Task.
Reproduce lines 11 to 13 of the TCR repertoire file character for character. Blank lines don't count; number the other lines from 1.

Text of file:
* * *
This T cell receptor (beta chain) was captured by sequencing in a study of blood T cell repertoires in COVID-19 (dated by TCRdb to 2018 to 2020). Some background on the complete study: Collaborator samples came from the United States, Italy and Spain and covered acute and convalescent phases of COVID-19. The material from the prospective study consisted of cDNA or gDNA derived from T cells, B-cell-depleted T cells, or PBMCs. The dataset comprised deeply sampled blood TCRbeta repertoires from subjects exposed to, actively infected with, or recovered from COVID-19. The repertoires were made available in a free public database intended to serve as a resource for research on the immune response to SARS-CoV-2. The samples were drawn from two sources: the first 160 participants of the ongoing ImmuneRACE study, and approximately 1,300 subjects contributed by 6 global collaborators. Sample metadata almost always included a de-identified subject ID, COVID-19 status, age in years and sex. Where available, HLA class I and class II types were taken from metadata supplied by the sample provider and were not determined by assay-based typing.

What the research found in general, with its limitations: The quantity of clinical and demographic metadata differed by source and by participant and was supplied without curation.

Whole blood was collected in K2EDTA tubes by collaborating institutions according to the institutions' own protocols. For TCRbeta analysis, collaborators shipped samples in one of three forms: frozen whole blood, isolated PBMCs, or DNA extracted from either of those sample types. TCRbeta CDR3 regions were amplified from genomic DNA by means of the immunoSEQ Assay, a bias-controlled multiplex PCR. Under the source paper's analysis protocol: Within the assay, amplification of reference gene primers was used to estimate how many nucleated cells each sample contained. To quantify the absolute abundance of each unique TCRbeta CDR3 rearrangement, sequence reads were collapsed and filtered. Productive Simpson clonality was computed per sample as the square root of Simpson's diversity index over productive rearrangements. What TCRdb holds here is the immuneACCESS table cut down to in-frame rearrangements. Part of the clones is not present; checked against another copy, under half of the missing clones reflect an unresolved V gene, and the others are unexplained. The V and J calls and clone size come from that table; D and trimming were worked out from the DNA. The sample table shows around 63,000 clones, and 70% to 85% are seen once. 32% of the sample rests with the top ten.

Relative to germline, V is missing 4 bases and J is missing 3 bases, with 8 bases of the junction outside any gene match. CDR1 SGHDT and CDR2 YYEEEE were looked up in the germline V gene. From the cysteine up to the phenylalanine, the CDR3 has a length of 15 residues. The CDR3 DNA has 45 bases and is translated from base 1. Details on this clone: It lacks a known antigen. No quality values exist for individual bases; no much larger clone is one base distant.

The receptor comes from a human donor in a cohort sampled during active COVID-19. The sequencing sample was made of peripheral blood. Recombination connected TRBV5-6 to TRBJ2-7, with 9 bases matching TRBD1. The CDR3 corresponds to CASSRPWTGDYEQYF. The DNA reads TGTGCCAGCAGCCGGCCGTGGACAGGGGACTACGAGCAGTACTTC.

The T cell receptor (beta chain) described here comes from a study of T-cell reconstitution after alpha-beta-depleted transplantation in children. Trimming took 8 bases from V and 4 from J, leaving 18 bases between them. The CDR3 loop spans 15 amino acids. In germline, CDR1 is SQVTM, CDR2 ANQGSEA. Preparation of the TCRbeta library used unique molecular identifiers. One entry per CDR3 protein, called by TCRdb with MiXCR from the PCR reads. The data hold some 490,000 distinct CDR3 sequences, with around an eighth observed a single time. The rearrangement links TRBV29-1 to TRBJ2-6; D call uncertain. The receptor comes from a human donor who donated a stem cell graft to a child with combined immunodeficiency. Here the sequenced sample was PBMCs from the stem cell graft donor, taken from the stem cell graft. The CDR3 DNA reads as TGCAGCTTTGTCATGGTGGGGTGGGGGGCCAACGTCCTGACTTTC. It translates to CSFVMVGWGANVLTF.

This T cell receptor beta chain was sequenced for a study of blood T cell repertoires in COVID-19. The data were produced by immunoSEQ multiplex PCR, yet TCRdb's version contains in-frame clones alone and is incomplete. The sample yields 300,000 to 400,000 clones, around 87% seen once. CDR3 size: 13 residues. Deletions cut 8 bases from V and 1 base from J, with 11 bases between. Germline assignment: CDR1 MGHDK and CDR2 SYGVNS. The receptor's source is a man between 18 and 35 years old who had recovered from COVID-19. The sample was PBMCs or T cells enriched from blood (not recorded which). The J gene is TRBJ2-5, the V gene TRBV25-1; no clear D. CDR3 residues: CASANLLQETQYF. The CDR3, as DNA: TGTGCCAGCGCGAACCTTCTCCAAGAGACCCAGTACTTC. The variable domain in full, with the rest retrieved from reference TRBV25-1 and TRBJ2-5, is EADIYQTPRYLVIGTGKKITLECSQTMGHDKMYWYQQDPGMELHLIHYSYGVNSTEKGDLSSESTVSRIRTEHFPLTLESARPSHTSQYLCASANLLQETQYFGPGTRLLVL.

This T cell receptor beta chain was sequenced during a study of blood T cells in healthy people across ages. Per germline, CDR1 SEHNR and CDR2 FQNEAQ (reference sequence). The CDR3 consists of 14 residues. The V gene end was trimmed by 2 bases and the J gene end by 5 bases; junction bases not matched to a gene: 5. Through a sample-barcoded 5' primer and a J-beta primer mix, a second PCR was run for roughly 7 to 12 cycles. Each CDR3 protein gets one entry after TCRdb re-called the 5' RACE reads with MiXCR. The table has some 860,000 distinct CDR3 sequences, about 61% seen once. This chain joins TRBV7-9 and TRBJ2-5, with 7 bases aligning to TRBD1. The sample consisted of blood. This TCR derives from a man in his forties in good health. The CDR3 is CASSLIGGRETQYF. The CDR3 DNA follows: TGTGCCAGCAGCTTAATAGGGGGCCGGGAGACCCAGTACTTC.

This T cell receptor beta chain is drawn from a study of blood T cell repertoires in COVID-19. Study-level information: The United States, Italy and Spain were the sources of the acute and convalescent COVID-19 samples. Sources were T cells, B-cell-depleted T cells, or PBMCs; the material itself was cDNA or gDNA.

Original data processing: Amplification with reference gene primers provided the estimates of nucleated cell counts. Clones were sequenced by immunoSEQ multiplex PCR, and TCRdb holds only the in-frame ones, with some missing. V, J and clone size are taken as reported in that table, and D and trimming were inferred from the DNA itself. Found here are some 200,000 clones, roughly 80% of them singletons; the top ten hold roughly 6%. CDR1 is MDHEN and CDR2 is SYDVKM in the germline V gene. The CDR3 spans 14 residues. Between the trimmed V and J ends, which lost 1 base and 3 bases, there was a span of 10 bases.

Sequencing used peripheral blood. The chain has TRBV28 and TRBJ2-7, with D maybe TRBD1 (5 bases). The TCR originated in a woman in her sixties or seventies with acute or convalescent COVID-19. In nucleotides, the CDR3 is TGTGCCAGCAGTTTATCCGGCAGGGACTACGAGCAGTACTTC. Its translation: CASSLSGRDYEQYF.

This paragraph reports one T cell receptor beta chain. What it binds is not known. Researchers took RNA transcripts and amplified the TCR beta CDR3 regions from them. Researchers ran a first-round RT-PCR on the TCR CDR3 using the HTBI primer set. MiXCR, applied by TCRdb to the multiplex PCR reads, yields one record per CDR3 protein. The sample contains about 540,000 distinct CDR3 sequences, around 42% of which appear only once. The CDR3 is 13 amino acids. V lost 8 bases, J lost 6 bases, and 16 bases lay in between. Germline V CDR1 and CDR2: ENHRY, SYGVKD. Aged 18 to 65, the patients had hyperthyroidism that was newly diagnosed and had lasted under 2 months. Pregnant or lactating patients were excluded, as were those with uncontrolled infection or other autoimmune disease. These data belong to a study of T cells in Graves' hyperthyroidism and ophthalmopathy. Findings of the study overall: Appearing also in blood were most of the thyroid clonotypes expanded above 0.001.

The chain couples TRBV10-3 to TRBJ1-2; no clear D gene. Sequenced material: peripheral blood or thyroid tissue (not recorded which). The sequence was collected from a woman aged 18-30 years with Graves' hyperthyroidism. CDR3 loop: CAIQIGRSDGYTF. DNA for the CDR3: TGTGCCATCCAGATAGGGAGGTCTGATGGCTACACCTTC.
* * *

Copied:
Sequencing used peripheral blood. The chain has TRBV28 and TRBJ2-7, with D maybe TRBD1 (5 bases). The TCR originated in a woman in her sixties or seventies with acute or convalescent COVID-19. In nucleotides, the CDR3 is TGTGCCAGCAGTTTATCCGGCAGGGACTACGAGCAGTACTTC. Its translation: CASSLSGRDYEQYF.

This paragraph reports one T cell receptor beta chain. What it binds is not known. Researchers took RNA transcripts and amplified the TCR beta CDR3 regions from them. Researchers ran a first-round RT-PCR on the TCR CDR3 using the HTBI primer set. MiXCR, applied by TCRdb to the multiplex PCR reads, yields one record per CDR3 protein. The sample contains about 540,000 distinct CDR3 sequences, around 42% of which appear only once. The CDR3 is 13 amino acids. V lost 8 bases, J lost 6 bases, and 16 bases lay in between. Germline V CDR1 and CDR2: ENHRY, SYGVKD. Aged 18 to 65, the patients had hyperthyroidism that was newly diagnosed and had lasted under 2 months. Pregnant or lactating patients were excluded, as were those with uncontrolled infection or other autoimmune disease. These data belong to a study of T cells in Graves' hyperthyroidism and ophthalmopathy. Findings of the study overall: Appearing also in blood were most of the thyroid clonotypes expanded above 0.001.

The chain couples TRBV10-3 to TRBJ1-2; no clear D gene. Sequenced material: peripheral blood or thyroid tissue (not recorded which). The sequence was collected from a woman aged 18-30 years with Graves' hyperthyroidism. CDR3 loop: CAIQIGRSDGYTF. DNA for the CDR3: TGTGCCATCCAGATAGGGAGGTCTGATGGCTACACCTTC.